A Sight Loss Council win in Birmingham #StreetsForAll
James Preston, a volunteer for West Midlands Sight Loss Councils walks through Lancaster Circus to get to work everyday with the help of his guide-dog, Nelson. James began to grow concerned that Nelson might become injured due to stepping on significant amounts of debris and broken glass that had begun to steadily accumulate in the area.
“I am passionate about raising awareness about the dangers of broken glass and rubbish on pavements. Broken glass can easily get into my guide-dog’s paws, causing serious harm to my dog. There is also a children’s hospital in this area, and I would hate for anyone to fall over or tread on the glass. I feel that clean streets ensure access for all and reduce environmental concerns. “
James raised the issue at his Sight Loss Council meeting. Birmingham Sight Loss Council then approached Environmental Health Services, bringing awareness to the severity of the problem and its implications to blind and partially sighted pedestrians.
Louise Connop, Senior Engagement Manger, said:
“Broken glass on the ground is dangerous for everyone, especially those with a visual impairment. There’s no contrast for people with some useful vision to be able to see the glass, and guide dogs could easily step on the glass, causing injury to themselves and leaving their owner without any assistance until they heal. This could also make the dog anxious and nervous about working and damage their relationship moving forward. One of our Birmingham Sight Loss Council members brought this to our attention. He worked with Birmingham City Council (BCC) to highlight the problem and work collaboratively to overcome the issue together. We are hopeful that by continuing to work with BCC they can continue to ensure the area remains clean and safe.”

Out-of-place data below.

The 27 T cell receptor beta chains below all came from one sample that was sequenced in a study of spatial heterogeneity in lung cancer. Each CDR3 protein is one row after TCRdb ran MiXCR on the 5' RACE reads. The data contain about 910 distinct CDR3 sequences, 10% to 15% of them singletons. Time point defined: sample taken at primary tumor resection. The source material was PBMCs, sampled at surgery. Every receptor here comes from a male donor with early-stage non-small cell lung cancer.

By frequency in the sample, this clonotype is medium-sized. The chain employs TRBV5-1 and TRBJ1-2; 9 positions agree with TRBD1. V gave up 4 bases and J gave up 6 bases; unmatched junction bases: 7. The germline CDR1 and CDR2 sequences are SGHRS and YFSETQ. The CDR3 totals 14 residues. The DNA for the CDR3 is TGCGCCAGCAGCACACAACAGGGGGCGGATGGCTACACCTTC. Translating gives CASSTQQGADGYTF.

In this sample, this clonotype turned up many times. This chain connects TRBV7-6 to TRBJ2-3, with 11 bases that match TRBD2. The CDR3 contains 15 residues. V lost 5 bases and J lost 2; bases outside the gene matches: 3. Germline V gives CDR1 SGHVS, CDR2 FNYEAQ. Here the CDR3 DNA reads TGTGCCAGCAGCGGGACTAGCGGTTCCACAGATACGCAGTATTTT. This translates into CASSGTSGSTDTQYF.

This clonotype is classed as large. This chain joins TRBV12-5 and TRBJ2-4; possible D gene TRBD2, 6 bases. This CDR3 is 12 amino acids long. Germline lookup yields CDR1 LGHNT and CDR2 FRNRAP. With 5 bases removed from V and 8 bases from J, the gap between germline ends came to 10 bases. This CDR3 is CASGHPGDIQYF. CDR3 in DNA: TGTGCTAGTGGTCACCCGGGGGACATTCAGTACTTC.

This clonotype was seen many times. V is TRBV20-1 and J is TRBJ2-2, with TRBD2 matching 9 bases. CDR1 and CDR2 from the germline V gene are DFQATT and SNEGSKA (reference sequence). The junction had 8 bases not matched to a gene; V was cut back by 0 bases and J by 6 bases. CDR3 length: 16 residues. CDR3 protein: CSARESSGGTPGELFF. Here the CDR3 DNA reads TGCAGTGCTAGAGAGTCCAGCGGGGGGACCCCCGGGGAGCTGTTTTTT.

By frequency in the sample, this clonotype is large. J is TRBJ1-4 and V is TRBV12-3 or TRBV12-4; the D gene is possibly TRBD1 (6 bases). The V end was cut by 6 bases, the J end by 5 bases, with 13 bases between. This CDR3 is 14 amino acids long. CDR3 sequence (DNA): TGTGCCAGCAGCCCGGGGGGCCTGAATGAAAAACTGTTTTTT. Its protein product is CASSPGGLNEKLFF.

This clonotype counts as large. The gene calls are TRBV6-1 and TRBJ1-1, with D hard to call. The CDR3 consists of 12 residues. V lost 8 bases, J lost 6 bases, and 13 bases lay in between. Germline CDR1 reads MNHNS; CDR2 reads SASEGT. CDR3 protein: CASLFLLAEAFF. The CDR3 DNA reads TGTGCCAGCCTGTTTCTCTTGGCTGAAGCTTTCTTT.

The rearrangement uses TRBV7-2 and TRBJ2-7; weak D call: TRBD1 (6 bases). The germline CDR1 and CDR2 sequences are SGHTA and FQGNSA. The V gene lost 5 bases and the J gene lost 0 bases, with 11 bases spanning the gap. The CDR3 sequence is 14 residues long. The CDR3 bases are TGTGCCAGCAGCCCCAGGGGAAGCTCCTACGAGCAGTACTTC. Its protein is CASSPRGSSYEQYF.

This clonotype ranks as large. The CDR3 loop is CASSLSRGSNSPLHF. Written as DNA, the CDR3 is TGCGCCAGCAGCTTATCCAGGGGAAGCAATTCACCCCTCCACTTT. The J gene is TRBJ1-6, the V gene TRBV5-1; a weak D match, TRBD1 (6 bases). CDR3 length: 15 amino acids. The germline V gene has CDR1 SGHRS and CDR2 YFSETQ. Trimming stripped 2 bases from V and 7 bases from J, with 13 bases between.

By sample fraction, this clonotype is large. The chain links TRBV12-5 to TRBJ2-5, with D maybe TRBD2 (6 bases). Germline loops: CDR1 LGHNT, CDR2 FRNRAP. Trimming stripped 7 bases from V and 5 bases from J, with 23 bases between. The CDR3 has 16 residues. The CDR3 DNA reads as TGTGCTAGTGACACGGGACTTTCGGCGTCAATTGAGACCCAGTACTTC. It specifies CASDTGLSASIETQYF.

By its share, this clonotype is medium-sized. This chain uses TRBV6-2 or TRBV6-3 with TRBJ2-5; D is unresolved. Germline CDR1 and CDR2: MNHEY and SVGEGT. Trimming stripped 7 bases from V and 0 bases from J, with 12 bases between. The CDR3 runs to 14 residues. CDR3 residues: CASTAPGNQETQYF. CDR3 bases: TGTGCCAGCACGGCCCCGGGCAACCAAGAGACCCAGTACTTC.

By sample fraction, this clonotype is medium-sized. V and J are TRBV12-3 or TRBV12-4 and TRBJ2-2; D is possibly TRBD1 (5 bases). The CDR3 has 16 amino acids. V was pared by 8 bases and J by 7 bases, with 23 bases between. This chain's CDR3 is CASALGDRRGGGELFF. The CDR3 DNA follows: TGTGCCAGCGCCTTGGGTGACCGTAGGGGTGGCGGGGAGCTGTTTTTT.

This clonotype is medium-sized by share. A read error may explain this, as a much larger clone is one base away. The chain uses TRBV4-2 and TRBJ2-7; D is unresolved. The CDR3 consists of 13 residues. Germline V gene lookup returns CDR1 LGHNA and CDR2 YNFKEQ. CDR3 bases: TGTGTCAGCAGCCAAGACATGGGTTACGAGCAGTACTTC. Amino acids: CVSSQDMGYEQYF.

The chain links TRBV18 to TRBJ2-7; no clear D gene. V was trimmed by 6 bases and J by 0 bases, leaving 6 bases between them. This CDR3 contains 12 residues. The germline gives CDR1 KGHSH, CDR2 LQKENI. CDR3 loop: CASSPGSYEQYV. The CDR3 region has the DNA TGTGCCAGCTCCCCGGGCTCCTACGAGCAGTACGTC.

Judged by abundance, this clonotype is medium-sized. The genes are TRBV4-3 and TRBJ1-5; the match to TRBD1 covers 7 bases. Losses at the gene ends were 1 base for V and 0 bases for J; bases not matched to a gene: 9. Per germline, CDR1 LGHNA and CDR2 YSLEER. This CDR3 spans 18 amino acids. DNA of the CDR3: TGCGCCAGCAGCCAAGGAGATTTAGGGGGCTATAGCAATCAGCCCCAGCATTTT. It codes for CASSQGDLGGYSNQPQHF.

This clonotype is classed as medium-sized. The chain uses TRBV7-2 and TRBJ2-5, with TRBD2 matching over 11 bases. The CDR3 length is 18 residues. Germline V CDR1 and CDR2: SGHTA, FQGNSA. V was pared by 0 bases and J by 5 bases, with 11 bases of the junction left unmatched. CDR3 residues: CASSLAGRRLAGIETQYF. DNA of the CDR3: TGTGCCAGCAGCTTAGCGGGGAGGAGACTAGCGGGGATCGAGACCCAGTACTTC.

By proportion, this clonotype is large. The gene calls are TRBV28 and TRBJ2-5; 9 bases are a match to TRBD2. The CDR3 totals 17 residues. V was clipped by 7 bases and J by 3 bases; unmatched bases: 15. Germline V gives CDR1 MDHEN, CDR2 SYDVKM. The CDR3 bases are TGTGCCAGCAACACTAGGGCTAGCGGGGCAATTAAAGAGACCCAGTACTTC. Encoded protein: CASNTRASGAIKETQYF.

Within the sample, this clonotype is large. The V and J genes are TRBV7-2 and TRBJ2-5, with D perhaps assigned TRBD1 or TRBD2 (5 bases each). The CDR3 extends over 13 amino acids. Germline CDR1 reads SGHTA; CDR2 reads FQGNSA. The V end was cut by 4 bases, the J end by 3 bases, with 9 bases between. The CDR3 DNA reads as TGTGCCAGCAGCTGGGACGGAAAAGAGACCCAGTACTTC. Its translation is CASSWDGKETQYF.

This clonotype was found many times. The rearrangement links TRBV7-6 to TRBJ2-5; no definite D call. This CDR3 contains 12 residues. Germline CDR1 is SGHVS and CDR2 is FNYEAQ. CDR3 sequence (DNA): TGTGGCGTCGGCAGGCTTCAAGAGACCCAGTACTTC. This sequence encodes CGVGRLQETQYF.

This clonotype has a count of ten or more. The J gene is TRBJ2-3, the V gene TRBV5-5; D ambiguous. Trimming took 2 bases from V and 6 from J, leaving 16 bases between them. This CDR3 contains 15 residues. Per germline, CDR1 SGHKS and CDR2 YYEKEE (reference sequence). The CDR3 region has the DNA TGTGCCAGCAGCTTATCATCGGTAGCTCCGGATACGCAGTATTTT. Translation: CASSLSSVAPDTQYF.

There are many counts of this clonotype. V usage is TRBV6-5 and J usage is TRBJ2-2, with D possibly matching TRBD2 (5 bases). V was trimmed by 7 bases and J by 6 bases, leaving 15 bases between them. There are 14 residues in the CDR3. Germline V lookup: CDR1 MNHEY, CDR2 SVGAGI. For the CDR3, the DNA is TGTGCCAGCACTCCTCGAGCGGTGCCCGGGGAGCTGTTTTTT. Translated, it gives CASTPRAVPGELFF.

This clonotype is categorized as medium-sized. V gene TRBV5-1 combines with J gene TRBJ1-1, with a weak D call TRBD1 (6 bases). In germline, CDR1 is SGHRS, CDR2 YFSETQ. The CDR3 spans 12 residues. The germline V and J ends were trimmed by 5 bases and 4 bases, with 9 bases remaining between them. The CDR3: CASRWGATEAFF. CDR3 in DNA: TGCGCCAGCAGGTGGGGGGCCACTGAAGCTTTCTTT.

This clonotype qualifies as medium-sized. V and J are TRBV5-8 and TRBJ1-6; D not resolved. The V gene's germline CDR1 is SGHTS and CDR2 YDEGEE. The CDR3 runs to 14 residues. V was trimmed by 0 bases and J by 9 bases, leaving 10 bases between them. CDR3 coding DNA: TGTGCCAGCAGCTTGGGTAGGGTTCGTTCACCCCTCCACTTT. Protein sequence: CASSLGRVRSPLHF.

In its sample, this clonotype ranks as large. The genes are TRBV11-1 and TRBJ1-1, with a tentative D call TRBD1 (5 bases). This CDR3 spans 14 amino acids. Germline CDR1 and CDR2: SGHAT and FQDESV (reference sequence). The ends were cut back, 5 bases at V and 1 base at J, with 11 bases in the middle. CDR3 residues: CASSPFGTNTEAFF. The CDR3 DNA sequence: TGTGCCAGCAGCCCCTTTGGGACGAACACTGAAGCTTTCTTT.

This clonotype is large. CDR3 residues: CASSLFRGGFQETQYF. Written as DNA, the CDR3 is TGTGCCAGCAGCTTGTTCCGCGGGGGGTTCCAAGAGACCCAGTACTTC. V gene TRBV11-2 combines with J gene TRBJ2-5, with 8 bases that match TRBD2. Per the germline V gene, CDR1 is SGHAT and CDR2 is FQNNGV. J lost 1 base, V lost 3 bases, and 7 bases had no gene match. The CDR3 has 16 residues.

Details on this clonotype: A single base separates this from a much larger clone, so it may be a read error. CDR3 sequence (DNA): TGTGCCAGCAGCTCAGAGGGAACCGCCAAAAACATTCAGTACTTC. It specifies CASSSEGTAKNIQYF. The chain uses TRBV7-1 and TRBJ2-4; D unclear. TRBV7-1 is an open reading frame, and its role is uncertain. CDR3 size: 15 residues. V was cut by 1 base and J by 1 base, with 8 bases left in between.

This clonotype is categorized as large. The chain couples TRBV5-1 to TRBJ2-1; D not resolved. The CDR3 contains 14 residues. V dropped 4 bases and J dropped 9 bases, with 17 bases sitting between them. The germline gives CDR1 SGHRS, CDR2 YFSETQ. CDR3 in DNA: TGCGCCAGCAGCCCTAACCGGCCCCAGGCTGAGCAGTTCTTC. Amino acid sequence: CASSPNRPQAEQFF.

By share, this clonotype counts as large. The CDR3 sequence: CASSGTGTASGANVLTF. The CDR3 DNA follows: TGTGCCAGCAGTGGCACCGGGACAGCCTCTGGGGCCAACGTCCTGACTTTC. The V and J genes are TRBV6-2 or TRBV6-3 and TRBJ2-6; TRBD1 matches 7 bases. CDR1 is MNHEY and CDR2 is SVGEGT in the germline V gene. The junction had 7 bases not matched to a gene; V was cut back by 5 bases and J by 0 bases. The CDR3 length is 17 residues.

Since, Birmingham Environmental Health Services have promised to send out a team of cleaners to give the area a very deep clean and to do so regularly.
“Nelson (Jame’s guide-dog) is glad to walk around the area without stepping into any glass and cutting his paws.”
On becoming a member of West Midlands Sight Loss Council, James says:
“Becoming a Sight Loss Council member has changed my life in many ways. It has enabled me to grow in confidence and empowered me to advocate for and help other visually impaired individuals to live in a more inclusive world. I feel that the work of Sight Loss Councils can benefit all of us.
Going for a stress-free walk is something many take for granted. But for blind and partially sighted people, the reality is very different.
Want to campaign for more accessible services for blind and partially sighted people in your area? Influence positive change by volunteering for our Sight Loss Council.